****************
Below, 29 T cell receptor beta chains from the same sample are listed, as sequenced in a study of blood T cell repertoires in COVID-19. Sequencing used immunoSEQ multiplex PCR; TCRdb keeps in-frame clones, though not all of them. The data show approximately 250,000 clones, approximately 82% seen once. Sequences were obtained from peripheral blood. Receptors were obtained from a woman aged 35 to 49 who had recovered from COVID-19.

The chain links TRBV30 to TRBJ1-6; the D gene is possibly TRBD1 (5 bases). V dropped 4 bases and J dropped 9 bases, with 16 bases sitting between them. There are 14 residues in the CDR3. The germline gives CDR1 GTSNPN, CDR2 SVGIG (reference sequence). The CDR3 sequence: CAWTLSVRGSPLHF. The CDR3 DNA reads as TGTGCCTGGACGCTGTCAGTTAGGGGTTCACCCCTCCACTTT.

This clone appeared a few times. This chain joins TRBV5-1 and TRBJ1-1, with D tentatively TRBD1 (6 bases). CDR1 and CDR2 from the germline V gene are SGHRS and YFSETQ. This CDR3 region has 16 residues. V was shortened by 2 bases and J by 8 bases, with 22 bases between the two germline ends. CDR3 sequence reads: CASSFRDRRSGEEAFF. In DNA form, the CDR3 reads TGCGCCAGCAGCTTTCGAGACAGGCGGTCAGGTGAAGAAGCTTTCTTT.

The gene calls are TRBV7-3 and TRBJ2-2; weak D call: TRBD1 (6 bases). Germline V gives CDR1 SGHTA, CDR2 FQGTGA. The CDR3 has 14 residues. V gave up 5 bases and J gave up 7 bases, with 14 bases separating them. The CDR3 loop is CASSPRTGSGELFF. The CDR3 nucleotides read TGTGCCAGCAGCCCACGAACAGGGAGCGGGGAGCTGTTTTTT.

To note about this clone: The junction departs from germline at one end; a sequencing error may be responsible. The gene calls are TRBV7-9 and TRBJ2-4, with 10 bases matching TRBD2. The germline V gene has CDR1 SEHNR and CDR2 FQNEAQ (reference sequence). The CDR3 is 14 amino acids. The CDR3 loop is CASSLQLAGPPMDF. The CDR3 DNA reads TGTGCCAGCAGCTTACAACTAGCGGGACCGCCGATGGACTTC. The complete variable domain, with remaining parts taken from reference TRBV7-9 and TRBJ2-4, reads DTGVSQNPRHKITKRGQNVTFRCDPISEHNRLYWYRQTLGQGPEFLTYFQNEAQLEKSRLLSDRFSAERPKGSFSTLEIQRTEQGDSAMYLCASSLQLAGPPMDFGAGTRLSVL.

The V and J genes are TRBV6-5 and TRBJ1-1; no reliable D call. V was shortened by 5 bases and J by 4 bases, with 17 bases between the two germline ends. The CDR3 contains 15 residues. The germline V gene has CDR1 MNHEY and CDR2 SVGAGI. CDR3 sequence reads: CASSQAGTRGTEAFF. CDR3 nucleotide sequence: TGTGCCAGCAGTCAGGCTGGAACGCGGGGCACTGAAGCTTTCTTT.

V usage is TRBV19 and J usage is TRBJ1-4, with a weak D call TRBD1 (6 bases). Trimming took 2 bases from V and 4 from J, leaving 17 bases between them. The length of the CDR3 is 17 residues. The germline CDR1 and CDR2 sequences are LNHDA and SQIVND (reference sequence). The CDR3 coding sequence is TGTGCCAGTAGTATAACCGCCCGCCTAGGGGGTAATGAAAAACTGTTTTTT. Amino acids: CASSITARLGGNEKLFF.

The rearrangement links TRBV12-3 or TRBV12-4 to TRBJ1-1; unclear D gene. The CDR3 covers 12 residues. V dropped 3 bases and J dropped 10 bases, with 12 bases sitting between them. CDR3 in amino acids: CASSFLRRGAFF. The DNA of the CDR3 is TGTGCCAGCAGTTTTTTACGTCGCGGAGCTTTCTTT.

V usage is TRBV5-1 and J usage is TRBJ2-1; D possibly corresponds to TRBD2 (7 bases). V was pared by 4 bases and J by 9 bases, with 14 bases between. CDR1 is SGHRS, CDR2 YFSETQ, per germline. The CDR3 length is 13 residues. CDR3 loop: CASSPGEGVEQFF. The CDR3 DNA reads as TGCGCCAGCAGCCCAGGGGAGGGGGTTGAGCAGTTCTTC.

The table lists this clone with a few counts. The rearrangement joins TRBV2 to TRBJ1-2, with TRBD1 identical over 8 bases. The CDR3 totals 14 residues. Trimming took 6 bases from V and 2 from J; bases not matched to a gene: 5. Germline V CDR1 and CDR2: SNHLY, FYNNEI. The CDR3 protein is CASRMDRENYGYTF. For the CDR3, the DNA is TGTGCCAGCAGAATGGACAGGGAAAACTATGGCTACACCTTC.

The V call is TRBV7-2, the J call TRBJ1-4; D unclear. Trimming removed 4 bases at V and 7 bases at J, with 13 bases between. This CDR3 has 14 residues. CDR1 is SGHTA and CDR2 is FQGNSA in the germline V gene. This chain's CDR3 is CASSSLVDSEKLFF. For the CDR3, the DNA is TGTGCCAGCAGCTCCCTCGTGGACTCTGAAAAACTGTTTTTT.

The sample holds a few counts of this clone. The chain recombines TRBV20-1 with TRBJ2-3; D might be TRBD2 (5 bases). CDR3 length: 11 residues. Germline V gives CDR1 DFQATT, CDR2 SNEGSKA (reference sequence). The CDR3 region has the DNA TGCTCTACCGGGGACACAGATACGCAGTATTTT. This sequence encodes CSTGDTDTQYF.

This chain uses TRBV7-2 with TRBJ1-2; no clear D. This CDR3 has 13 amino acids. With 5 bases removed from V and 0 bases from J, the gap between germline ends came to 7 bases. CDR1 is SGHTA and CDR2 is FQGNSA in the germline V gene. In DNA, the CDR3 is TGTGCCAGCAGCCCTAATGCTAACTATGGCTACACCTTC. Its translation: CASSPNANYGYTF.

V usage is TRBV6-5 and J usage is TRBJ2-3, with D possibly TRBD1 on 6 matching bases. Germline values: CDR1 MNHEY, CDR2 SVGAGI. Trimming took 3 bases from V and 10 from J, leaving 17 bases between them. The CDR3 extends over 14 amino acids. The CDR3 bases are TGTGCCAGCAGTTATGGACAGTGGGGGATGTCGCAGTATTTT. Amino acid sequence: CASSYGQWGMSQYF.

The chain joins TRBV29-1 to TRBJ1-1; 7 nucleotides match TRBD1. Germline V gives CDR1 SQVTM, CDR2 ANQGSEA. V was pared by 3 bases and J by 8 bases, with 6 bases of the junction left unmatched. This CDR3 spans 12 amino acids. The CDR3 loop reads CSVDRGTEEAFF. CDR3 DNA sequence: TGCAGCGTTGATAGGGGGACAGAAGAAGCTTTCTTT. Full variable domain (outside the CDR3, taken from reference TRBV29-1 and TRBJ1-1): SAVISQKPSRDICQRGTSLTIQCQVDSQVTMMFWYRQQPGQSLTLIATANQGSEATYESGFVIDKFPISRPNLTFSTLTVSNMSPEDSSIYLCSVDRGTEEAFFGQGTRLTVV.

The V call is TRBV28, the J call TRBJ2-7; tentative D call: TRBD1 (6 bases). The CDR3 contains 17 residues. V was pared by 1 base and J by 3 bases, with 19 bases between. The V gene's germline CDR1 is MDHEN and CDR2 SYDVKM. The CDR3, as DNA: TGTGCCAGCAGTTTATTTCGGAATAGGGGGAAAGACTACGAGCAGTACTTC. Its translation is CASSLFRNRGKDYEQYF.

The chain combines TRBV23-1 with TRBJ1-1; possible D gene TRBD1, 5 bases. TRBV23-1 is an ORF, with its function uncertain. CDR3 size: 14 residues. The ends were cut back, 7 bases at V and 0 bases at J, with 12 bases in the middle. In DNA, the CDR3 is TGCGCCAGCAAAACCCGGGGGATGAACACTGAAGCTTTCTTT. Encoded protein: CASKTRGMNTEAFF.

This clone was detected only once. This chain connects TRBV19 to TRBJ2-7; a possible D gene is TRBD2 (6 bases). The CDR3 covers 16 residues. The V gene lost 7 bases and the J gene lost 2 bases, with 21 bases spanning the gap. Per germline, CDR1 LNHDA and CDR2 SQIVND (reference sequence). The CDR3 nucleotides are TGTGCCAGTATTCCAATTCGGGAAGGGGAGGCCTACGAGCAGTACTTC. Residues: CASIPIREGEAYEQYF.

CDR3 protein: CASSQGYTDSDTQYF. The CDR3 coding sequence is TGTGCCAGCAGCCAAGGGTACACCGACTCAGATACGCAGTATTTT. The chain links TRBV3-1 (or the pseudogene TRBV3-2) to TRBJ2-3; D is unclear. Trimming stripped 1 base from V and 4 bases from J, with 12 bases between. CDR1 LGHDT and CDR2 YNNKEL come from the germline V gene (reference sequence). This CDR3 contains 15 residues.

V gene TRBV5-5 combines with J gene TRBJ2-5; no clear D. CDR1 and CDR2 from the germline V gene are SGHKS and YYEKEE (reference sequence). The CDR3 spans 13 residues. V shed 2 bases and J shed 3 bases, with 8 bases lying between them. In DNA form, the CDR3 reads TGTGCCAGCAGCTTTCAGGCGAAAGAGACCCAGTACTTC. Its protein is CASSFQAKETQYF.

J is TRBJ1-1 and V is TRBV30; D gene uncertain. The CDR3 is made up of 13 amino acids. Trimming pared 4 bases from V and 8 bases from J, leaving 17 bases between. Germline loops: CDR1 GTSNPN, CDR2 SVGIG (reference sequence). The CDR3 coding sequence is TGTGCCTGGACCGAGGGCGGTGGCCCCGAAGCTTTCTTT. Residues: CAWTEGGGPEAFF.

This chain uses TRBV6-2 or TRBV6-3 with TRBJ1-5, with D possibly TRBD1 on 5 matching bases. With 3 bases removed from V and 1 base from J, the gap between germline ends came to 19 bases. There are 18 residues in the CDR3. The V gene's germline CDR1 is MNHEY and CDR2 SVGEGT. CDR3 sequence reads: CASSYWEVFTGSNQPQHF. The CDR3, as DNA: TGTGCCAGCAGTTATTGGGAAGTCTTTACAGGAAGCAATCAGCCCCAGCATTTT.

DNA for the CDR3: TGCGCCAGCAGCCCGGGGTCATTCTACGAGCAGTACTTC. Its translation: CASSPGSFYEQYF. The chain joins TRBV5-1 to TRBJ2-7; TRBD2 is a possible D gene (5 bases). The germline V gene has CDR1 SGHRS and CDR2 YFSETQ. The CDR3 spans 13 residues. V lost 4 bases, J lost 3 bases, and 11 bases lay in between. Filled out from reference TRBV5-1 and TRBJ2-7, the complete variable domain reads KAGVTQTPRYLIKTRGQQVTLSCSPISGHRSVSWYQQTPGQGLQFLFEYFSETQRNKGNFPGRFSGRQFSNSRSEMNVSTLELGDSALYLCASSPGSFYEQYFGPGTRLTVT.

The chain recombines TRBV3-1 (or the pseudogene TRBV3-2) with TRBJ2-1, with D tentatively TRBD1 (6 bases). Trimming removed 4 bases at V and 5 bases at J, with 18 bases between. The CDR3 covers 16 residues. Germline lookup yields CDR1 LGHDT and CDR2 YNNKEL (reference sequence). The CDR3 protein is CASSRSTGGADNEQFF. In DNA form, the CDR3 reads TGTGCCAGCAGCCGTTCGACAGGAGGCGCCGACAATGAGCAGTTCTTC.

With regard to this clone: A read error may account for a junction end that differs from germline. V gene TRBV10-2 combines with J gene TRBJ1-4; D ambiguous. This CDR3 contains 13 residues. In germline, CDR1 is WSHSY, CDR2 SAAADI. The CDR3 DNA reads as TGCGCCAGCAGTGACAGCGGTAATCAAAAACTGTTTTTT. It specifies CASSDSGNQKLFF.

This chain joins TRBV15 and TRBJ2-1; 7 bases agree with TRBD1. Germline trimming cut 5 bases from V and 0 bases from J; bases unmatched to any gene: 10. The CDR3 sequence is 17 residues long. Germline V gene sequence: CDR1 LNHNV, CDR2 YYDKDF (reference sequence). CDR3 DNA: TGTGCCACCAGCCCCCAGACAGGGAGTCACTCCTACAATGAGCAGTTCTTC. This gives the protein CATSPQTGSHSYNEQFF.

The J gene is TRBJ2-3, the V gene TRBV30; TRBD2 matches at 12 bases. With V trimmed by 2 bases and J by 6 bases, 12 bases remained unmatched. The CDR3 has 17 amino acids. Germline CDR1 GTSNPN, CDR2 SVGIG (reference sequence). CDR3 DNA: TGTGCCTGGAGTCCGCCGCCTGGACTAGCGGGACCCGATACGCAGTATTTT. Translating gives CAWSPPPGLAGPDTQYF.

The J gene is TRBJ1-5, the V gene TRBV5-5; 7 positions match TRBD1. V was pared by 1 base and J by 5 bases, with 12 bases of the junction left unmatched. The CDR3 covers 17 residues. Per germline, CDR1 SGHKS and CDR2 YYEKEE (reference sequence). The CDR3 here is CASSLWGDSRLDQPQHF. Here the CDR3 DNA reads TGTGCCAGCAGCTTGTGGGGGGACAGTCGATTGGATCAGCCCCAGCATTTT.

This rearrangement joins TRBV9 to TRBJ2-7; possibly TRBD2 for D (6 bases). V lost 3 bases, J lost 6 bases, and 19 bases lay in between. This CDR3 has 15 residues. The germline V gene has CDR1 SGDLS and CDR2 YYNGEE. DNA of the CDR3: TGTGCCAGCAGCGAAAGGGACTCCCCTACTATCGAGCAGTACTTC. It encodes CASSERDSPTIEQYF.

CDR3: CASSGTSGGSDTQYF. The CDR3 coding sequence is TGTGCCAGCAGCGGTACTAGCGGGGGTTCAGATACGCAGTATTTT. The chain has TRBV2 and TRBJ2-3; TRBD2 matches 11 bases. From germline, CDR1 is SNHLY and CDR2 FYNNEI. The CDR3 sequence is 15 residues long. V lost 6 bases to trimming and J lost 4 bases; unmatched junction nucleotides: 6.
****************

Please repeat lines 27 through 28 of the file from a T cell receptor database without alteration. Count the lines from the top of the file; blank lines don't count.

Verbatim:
The J gene is TRBJ2-3, the V gene TRBV30; TRBD2 matches at 12 bases. With V trimmed by 2 bases and J by 6 bases, 12 bases remained unmatched. The CDR3 has 17 amino acids. Germline CDR1 GTSNPN, CDR2 SVGIG (reference sequence). CDR3 DNA: TGTGCCTGGAGTCCGCCGCCTGGACTAGCGGGACCCGATACGCAGTATTTT. Translating gives CAWSPPPGLAGPDTQYF.

The J gene is TRBJ1-5, the V gene TRBV5-5; 7 positions match TRBD1. V was pared by 1 base and J by 5 bases, with 12 bases of the junction left unmatched. The CDR3 covers 17 residues. Per germline, CDR1 SGHKS and CDR2 YYEKEE (reference sequence). The CDR3 here is CASSLWGDSRLDQPQHF. Here the CDR3 DNA reads TGTGCCAGCAGCTTGTGGGGGGACAGTCGATTGGATCAGCCCCAGCATTTT.